3 Distinctiveness comes from studying your competition and producing a thought piece that has a fresh insight or perspective.
It takes time and effort to achieve all three aspects, but in a world where everyone is looking for strategic help, and few are genuinely qualified to give it, a thought leadership campaign that passes the relevant / distinctive / truth test has a very strong chance of enhancing the brand of the person or business that authors it.
Do whitepapers help with brand awareness?
White papers offer many benefits in building your brand authority by demonstrating a deep understanding of your customers and by helping them to solve a problem or make a decision. According to Blog Scientist, Harsh Agrawal, there are five key benefits:
- It helps the business generate sales and earn more credibility and trust, as its main purpose is to provide solutions to readers’ problems.
- It inspires curiosity about your offerings among customers without having to make direct mentions of your products and services.
- If your whitepaper goes viral, it will be read by executives at large corporations, who may go on to vouch for you. This brings your business more credibility.
- People are always in search of quality content on the web. If your content is, indeed, professional in quality, it will help you engage your readers without overwhelming them.
- Whitepapers engage readers by addressing customers’ problems first and then providing them with solutions. By offering solutions right at the beginning, your readers will lose interest. It is, therefore, important to prioritize readers’ interest over your own. By doing so, your paper will motivate them to take action and buy your problem-solving product.
Note that whitepapers are not an opportunity to ramble on aimlessly. They’re designed to be detailed reports on a specific topic for a specific target reader.
The key ingredient of a ‘strong’ whitepaper is good content supported by data, statistics, illustrations, charts and references.
Analyst relations help boost your brand awareness
Analyst relations (or AR) is about building your relationship with analysts, to enhance your brand’s credibility. When you have a good relationship with analysts, they’re more likely to mention and recommend you in their publications and referrals. In B2B, that extra credibility goes a long way.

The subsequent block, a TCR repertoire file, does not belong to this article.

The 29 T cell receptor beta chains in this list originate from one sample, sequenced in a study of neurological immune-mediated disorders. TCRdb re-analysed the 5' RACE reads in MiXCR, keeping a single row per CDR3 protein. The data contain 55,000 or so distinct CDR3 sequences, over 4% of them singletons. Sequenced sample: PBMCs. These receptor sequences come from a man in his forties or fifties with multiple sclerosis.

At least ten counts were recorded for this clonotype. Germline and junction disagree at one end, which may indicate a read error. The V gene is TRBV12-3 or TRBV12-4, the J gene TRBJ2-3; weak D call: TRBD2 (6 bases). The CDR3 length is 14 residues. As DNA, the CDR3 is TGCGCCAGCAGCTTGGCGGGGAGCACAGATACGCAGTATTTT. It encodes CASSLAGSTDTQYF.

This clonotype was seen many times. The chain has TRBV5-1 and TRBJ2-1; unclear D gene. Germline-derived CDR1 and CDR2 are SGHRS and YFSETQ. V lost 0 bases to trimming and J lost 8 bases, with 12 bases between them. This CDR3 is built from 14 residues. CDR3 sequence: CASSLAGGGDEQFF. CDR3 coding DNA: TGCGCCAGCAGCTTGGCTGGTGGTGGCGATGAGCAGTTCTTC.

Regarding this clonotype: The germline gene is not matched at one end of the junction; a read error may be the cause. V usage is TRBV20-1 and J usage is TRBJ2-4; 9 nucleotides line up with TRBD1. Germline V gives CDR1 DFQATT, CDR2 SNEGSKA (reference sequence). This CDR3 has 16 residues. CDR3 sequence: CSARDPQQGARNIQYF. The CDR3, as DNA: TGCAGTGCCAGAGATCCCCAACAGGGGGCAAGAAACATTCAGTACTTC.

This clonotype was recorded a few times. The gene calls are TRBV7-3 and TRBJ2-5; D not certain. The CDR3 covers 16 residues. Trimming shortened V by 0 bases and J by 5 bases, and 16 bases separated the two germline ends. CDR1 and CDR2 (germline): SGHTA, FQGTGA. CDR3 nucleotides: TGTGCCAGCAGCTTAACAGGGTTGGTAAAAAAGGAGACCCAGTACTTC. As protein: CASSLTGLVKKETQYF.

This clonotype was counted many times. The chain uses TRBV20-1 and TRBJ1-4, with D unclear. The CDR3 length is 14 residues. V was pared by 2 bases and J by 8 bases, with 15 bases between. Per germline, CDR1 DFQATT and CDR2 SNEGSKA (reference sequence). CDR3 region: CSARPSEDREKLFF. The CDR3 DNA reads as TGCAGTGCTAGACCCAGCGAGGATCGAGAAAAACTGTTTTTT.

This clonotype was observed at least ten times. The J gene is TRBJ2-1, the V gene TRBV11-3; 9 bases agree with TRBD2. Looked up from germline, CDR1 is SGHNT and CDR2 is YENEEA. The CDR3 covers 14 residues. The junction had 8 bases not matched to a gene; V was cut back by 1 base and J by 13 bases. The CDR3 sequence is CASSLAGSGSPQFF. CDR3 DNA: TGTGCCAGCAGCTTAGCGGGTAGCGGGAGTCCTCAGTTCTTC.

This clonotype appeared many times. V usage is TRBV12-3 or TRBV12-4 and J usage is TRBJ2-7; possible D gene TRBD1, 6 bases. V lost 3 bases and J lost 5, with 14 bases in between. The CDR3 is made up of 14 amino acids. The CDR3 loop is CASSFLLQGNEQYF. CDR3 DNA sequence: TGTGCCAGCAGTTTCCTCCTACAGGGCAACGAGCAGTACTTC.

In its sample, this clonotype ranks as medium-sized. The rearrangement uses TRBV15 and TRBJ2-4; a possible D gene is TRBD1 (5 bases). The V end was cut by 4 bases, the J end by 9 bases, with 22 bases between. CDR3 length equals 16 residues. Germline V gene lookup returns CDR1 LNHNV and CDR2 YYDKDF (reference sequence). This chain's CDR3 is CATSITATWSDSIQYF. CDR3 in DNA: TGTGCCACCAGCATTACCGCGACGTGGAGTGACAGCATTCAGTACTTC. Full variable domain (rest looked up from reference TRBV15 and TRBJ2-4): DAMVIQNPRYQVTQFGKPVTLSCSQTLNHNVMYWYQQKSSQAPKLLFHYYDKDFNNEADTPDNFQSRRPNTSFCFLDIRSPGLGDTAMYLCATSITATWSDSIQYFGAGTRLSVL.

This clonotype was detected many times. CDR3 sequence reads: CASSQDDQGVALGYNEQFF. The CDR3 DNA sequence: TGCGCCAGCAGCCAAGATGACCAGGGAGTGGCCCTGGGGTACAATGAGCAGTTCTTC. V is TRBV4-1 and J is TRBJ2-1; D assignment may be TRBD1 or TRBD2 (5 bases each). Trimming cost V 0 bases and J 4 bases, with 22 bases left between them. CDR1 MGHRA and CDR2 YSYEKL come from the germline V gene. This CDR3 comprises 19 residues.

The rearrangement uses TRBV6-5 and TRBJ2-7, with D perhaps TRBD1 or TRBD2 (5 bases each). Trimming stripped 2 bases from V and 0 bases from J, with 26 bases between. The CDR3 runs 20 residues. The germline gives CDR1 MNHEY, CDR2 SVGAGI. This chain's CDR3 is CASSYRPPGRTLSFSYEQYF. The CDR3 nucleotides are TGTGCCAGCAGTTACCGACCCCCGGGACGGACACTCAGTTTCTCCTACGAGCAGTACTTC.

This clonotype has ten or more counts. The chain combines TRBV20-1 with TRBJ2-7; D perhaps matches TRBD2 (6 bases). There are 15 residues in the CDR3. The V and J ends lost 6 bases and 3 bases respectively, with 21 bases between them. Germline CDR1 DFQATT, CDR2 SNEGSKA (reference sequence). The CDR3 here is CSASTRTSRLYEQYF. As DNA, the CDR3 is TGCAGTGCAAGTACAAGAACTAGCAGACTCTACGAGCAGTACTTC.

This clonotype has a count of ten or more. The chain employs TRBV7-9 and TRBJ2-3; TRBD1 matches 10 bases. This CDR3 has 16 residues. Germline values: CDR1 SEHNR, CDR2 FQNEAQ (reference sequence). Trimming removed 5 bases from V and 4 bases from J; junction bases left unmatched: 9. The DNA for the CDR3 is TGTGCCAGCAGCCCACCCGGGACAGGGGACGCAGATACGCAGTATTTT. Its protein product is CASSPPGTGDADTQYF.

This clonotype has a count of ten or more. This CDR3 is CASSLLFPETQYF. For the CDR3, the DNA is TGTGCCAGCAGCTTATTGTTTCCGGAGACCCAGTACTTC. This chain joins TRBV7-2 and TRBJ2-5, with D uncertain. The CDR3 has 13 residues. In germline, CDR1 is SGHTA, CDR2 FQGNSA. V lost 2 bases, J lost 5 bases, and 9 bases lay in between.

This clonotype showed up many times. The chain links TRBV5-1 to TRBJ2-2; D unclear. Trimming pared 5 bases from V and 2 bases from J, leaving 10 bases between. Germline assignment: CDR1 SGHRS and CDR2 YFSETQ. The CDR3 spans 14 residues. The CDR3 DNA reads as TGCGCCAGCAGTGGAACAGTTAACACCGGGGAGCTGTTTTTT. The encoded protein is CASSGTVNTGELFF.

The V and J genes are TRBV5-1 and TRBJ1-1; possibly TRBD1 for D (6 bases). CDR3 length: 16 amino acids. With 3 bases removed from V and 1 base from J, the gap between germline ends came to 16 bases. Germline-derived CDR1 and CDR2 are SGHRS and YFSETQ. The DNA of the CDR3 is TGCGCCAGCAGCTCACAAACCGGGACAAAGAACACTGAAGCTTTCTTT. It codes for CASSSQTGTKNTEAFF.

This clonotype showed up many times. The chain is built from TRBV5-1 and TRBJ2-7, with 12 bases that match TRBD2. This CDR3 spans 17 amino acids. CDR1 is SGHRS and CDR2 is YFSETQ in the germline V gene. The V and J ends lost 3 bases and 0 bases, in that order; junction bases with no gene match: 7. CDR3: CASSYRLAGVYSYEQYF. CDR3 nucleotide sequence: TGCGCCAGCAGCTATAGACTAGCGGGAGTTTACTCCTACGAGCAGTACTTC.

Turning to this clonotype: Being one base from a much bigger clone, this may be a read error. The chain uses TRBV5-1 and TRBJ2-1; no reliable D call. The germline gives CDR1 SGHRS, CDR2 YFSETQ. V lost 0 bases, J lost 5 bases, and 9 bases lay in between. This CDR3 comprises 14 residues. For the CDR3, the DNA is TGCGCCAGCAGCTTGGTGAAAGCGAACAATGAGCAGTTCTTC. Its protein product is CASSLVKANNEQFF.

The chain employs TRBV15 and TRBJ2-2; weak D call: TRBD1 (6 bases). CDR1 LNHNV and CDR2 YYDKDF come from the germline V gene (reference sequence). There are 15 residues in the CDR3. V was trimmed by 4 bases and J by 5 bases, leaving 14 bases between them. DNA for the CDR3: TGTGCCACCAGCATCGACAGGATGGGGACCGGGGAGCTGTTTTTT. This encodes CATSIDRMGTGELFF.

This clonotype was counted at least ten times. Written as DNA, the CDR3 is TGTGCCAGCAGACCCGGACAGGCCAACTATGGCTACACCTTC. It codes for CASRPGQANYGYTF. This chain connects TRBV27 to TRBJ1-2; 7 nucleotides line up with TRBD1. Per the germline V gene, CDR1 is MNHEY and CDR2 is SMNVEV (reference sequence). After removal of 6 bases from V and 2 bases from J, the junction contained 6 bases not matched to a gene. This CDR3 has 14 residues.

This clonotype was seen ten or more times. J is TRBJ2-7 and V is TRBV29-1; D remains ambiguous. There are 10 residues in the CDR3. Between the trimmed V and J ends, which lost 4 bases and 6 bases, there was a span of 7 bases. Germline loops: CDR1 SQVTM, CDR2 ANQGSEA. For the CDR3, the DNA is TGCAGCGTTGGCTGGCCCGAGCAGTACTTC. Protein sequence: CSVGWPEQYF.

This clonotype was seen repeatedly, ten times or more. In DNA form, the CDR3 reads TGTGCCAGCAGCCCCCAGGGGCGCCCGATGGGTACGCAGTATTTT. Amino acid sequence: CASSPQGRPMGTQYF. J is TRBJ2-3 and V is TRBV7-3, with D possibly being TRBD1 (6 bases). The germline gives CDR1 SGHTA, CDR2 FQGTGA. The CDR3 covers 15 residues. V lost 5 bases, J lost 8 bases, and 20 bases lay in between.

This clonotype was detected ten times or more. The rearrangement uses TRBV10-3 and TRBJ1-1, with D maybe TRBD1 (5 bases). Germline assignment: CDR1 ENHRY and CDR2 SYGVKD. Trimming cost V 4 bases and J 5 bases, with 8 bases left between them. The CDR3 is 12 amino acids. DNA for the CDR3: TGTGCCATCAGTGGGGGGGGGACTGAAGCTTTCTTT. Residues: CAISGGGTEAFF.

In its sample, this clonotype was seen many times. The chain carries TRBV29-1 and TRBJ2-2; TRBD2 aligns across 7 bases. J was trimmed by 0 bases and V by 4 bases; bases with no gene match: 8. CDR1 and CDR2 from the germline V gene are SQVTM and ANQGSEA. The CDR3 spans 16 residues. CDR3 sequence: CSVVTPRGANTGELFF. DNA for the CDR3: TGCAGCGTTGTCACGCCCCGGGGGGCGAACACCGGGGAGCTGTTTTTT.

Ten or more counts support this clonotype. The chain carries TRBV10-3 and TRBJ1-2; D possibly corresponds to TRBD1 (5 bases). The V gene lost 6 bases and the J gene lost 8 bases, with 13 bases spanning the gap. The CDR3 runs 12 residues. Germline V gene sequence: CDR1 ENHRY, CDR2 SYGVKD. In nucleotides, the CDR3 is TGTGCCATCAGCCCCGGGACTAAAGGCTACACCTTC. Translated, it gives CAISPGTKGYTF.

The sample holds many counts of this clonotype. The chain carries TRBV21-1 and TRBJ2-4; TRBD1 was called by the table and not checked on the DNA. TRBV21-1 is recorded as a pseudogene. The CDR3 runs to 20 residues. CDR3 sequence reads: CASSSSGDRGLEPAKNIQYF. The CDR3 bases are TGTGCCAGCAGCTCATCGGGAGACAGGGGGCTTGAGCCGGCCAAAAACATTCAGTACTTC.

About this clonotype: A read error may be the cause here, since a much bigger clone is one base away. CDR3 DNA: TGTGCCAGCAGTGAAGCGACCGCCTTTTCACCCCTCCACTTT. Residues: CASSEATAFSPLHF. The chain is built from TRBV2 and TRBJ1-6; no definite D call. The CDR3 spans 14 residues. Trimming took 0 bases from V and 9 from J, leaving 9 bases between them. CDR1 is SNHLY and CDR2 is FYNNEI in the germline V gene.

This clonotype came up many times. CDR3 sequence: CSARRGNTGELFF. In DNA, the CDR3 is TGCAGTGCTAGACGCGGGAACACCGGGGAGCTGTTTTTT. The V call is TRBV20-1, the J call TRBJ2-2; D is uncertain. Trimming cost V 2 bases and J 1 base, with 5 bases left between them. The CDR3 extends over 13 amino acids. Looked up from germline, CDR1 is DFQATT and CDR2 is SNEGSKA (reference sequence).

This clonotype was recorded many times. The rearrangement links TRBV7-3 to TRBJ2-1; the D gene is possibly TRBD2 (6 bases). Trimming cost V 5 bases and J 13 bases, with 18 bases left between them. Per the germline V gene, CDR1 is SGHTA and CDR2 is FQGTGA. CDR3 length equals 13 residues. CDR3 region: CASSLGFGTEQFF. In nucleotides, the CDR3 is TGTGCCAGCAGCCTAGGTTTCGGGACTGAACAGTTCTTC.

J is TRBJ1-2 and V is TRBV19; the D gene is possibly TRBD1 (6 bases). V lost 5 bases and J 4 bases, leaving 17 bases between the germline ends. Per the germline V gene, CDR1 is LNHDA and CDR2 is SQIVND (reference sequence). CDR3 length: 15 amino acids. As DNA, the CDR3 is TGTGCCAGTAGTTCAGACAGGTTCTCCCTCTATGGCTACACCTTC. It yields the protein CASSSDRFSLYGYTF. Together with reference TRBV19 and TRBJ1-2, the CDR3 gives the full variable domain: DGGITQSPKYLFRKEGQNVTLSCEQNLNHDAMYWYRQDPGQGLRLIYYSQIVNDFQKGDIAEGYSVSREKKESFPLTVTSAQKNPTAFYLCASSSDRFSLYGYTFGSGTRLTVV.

Additionally, it’s likely that new potential customers will discover you for the first time via the recommendations and findings of those analysts, and this may lead to an increase in brand awareness and revenue. As with Whitepapers, AR is a time-consuming task and requires significant cost and time investment in order to be effective and executed well.
Measuring your brand awareness
It’s often said that it’s very difficult to measure brand awareness. However, by recognising the importance of setting a benchmark and asking the right questions amongst your target audience, it’s very possible to gauge some defined brand awareness KPIs and undertake some important awareness research. You need to establish your starting point and define some clear SMART goals in order to measure your progress and success.
If you’re serious about having a winning brand awareness strategy, it requires patience, tenacity and clarity of intent. Your brand awareness is an ongoing marketing quest in order to be continuously filling your sales funnel.
A systematic and sustained approach to building your brand awareness is critical. Customer trust is born out of familiarity, credibility, and reliability.
And if you always put your customer at the heart of everything you say, do and deliver, then they are more likely to reward you with the interest and engagement – eventually leading to more customer conversions, and this is ultimately where there’s the opportunity to justify the cost of your investment.